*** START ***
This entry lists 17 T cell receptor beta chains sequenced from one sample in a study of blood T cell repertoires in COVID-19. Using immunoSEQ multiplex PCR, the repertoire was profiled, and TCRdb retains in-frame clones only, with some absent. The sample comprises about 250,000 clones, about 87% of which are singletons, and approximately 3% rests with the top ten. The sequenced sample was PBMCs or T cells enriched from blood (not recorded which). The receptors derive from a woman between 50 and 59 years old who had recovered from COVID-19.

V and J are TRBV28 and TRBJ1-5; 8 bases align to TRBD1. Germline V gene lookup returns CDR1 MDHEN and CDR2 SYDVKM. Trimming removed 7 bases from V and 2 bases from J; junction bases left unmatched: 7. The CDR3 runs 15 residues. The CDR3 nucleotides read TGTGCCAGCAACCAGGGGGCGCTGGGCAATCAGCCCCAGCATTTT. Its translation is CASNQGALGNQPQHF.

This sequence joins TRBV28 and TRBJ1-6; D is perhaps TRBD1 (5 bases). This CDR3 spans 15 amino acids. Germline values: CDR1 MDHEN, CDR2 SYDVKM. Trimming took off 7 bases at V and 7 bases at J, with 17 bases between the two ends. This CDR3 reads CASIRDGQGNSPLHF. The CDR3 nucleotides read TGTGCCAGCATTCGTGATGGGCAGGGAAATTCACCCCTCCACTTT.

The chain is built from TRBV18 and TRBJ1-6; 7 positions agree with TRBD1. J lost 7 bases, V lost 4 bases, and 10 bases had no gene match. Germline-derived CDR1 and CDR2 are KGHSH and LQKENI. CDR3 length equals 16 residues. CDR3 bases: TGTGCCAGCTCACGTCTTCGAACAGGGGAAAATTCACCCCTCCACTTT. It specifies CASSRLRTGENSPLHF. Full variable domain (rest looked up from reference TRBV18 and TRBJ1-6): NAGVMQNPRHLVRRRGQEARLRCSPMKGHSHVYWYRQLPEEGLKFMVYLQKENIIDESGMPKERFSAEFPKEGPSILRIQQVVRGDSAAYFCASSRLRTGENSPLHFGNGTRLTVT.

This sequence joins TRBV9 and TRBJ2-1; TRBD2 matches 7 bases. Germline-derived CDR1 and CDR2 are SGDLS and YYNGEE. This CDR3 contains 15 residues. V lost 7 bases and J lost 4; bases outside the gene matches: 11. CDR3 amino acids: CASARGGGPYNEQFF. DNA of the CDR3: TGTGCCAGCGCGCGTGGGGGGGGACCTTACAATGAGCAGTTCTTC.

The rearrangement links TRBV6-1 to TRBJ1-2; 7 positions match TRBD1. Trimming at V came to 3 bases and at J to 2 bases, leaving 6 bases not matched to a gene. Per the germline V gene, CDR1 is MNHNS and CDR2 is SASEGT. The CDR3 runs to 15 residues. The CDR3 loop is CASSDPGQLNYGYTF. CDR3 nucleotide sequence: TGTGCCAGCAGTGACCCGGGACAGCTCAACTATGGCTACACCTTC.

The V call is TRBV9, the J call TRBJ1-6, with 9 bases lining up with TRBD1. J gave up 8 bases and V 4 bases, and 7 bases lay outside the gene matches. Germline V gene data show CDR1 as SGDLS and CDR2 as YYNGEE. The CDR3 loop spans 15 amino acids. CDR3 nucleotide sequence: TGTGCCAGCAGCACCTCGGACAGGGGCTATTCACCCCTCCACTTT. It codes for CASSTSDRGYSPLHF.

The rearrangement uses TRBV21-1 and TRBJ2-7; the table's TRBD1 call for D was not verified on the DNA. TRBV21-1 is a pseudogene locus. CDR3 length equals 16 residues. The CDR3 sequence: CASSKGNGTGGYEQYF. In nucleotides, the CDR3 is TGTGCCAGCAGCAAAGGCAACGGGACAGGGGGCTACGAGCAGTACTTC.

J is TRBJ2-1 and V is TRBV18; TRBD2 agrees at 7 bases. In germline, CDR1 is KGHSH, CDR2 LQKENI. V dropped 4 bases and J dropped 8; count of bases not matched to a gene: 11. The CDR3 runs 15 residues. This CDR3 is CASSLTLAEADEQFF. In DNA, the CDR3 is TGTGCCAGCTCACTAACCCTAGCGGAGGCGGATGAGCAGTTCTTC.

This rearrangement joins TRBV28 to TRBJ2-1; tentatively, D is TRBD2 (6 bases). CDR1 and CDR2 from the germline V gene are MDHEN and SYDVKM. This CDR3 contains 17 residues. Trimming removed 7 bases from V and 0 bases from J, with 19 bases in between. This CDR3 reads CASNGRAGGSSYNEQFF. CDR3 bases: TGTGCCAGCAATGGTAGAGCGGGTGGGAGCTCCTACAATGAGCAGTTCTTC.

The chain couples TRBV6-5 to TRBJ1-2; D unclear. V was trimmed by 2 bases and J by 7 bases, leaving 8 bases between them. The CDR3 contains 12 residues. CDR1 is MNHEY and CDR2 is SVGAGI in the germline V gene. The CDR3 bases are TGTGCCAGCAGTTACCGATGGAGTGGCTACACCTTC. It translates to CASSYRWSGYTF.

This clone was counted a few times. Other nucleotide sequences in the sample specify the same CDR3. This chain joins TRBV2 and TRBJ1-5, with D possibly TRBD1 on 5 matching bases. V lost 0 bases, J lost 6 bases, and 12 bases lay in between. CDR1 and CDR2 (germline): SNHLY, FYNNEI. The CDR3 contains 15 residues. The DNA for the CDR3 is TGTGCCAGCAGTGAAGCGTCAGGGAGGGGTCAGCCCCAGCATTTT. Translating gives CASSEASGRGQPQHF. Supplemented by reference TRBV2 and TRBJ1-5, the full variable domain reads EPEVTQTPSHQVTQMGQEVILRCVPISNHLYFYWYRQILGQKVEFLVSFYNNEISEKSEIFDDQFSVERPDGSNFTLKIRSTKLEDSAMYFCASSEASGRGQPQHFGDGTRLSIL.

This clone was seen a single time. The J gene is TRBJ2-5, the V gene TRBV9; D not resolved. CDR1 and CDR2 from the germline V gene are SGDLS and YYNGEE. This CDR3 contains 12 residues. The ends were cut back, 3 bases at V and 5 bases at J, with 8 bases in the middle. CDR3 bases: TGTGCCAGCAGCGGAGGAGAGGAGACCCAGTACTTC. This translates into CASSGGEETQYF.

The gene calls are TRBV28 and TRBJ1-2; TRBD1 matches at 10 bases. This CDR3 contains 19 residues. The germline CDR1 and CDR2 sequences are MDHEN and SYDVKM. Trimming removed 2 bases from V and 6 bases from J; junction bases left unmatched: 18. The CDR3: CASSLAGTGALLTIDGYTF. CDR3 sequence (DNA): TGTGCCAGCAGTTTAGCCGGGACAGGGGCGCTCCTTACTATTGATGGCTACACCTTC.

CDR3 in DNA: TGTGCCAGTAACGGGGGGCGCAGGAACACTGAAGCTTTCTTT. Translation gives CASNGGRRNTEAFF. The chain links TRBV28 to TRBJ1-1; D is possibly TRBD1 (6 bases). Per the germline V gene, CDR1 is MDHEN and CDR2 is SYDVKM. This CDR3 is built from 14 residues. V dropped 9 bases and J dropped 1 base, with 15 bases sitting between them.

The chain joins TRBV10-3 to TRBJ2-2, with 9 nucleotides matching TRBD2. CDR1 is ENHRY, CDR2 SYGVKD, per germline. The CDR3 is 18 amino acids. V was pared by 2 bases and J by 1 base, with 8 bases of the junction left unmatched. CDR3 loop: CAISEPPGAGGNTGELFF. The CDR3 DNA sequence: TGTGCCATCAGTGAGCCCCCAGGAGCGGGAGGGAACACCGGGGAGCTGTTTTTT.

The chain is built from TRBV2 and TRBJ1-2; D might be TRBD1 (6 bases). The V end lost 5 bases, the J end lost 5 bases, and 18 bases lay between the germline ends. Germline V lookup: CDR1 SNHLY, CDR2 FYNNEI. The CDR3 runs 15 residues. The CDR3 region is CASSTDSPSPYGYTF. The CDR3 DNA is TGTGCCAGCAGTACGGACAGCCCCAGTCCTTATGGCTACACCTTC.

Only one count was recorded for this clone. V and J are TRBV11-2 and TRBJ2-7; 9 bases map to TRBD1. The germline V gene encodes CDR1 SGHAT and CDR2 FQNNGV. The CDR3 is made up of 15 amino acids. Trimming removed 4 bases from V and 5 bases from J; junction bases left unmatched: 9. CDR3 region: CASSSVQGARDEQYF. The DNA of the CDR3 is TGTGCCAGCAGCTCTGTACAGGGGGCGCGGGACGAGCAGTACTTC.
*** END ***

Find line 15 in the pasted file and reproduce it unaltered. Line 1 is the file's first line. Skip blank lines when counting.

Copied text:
CDR3 in DNA: TGTGCCAGTAACGGGGGGCGCAGGAACACTGAAGCTTTCTTT. Translation gives CASNGGRRNTEAFF. The chain links TRBV28 to TRBJ1-1; D is possibly TRBD1 (6 bases). Per the germline V gene, CDR1 is MDHEN and CDR2 is SYDVKM. This CDR3 is built from 14 residues. V dropped 9 bases and J dropped 1 base, with 15 bases sitting between them.